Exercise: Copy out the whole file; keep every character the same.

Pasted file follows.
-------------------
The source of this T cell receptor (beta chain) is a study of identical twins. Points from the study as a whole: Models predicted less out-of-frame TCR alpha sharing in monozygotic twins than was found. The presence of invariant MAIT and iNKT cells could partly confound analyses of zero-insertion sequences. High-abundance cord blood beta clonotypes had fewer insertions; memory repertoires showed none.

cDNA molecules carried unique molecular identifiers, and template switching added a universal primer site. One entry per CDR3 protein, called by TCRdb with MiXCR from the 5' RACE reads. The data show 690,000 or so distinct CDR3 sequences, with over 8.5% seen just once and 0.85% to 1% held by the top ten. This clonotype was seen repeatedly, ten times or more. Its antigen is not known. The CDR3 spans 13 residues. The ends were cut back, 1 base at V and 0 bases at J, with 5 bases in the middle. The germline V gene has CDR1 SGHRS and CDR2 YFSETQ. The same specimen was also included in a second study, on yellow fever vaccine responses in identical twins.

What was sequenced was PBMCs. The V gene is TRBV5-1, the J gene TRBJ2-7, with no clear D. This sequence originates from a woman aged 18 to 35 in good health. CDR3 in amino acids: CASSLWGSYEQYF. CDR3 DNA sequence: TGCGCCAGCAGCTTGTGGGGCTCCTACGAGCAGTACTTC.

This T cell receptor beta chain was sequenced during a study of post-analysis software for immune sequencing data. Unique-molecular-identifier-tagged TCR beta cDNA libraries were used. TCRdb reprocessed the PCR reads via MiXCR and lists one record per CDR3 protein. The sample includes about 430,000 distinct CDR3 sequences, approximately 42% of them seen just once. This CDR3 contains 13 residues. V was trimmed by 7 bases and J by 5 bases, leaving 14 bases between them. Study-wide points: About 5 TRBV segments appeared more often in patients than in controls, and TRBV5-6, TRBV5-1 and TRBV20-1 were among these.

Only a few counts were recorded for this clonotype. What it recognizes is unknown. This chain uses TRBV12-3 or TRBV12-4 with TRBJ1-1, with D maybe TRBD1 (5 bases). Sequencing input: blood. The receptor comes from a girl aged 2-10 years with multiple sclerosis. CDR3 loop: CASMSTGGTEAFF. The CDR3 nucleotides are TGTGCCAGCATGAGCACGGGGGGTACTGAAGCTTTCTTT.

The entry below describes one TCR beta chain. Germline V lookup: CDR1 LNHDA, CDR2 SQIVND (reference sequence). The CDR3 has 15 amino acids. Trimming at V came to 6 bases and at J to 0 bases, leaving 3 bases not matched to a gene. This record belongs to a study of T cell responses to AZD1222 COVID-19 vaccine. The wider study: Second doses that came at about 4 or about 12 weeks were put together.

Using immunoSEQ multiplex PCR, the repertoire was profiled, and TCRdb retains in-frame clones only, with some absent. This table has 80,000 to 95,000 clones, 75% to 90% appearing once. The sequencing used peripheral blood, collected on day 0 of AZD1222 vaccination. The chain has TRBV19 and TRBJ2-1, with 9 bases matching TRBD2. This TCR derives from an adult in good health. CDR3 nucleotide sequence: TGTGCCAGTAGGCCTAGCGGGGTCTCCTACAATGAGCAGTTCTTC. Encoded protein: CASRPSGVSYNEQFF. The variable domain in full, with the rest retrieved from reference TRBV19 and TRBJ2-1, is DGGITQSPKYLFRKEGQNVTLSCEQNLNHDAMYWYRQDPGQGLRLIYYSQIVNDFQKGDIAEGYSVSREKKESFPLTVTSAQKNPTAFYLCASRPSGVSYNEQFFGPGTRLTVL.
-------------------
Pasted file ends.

The source of this T cell receptor (beta chain) is a study of identical twins. Points from the study as a whole: Models predicted less out-of-frame TCR alpha sharing in monozygotic twins than was found. The presence of invariant MAIT and iNKT cells could partly confound analyses of zero-insertion sequences. High-abundance cord blood beta clonotypes had fewer insertions; memory repertoires showed none.

cDNA molecules carried unique molecular identifiers, and template switching added a universal primer site. One entry per CDR3 protein, called by TCRdb with MiXCR from the 5' RACE reads. The data show 690,000 or so distinct CDR3 sequences, with over 8.5% seen just once and 0.85% to 1% held by the top ten. This clonotype was seen repeatedly, ten times or more. Its antigen is not known. The CDR3 spans 13 residues. The ends were cut back, 1 base at V and 0 bases at J, with 5 bases in the middle. The germline V gene has CDR1 SGHRS and CDR2 YFSETQ. The same specimen was also included in a second study, on yellow fever vaccine responses in identical twins.

What was sequenced was PBMCs. The V gene is TRBV5-1, the J gene TRBJ2-7, with no clear D. This sequence originates from a woman aged 18 to 35 in good health. CDR3 in amino acids: CASSLWGSYEQYF. CDR3 DNA sequence: TGCGCCAGCAGCTTGTGGGGCTCCTACGAGCAGTACTTC.

This T cell receptor beta chain was sequenced during a study of post-analysis software for immune sequencing data. Unique-molecular-identifier-tagged TCR beta cDNA libraries were used. TCRdb reprocessed the PCR reads via MiXCR and lists one record per CDR3 protein. The sample includes about 430,000 distinct CDR3 sequences, approximately 42% of them seen just once. This CDR3 contains 13 residues. V was trimmed by 7 bases and J by 5 bases, leaving 14 bases between them. Study-wide points: About 5 TRBV segments appeared more often in patients than in controls, and TRBV5-6, TRBV5-1 and TRBV20-1 were among these.

Only a few counts were recorded for this clonotype. What it recognizes is unknown. This chain uses TRBV12-3 or TRBV12-4 with TRBJ1-1, with D maybe TRBD1 (5 bases). Sequencing input: blood. The receptor comes from a girl aged 2-10 years with multiple sclerosis. CDR3 loop: CASMSTGGTEAFF. The CDR3 nucleotides are TGTGCCAGCATGAGCACGGGGGGTACTGAAGCTTTCTTT.

The entry below describes one TCR beta chain. Germline V lookup: CDR1 LNHDA, CDR2 SQIVND (reference sequence). The CDR3 has 15 amino acids. Trimming at V came to 6 bases and at J to 0 bases, leaving 3 bases not matched to a gene. This record belongs to a study of T cell responses to AZD1222 COVID-19 vaccine. The wider study: Second doses that came at about 4 or about 12 weeks were put together.

Using immunoSEQ multiplex PCR, the repertoire was profiled, and TCRdb retains in-frame clones only, with some absent. This table has 80,000 to 95,000 clones, 75% to 90% appearing once. The sequencing used peripheral blood, collected on day 0 of AZD1222 vaccination. The chain has TRBV19 and TRBJ2-1, with 9 bases matching TRBD2. This TCR derives from an adult in good health. CDR3 nucleotide sequence: TGTGCCAGTAGGCCTAGCGGGGTCTCCTACAATGAGCAGTTCTTC. Encoded protein: CASRPSGVSYNEQFF. The variable domain in full, with the rest retrieved from reference TRBV19 and TRBJ2-1, is DGGITQSPKYLFRKEGQNVTLSCEQNLNHDAMYWYRQDPGQGLRLIYYSQIVNDFQKGDIAEGYSVSREKKESFPLTVTSAQKNPTAFYLCASRPSGVSYNEQFFGPGTRLTVL.